Still furious, I drove to the store. Encountered a very nice young woman who navigated to the screen where she was able to change the Apple ID to the correct (new) one, and began the download of my iCloud data for me…over the store’s wi-fi…which is very slow to say the least. She warned me not to leave the store because it would cancel the download and I would have to start all over again (but be back at the same initial problem of having the wrong Apple ID confronting me).

So I stayed. And I stayed, and I stayed. Until they kicked me out at closing time. Because of the limited number of stools available in the store, I was on my feet for over three hours. The only plus side to this incredible time sink was that I had brought my textbook with me, and I did all my reading.

They told me I could stand outside the store and still be connected to their wi-fi, which I did for a little while, until I just couldn’t take it anymore. I said screw it, and even if I lost the still-not-retrieved-photos, left.

Guess what happened next? You got it. I walked in my door, pulled my iPhone out of my pocket, set it on the counter, and glanced at it. Without me pushing any button or selecting anything, it had automatically connected to my home wi-fi and resumed the download of my photos and apps. And it did so at near the pace of lightning.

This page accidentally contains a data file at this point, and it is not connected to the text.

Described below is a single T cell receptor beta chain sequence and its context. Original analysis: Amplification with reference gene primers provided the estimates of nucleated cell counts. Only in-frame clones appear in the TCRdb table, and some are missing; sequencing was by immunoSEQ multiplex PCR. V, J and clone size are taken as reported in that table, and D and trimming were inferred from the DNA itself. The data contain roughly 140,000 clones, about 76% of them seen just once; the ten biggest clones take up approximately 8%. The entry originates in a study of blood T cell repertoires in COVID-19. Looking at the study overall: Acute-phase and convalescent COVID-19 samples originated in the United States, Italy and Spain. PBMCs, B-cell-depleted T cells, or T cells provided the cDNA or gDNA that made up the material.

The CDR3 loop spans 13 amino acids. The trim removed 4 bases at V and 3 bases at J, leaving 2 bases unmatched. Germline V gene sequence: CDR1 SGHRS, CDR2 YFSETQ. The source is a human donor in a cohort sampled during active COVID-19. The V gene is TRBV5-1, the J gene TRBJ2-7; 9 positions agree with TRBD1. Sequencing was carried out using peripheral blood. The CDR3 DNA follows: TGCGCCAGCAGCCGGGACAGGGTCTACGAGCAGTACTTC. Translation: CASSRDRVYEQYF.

So. Approximately four hours of my life wasted that I will never get back because the Apple Genius Bar employee isn’t such a genius after all. And don’t get me started on how many times she kept telling me “we respect your time.”  Gah!  I can think of at least one Apple employee who needs a new job.

Of course all this wouldn’t have happened if Apple didn’t make changing your Apple ID such an incredible hardship.

There are reasons for that, a different employee explained to me, but I will address that topic in my next blog posting which will be titled “Guilty until proven innocent.”

In the meanwhile, thanks, Apple, for the migraine I suffered a sleepless night with, thanks for making me run out of migraine medication, thanks for the heartburn, thanks for wasting my time.

The Apple slogan of “It Just Works” is bullshit.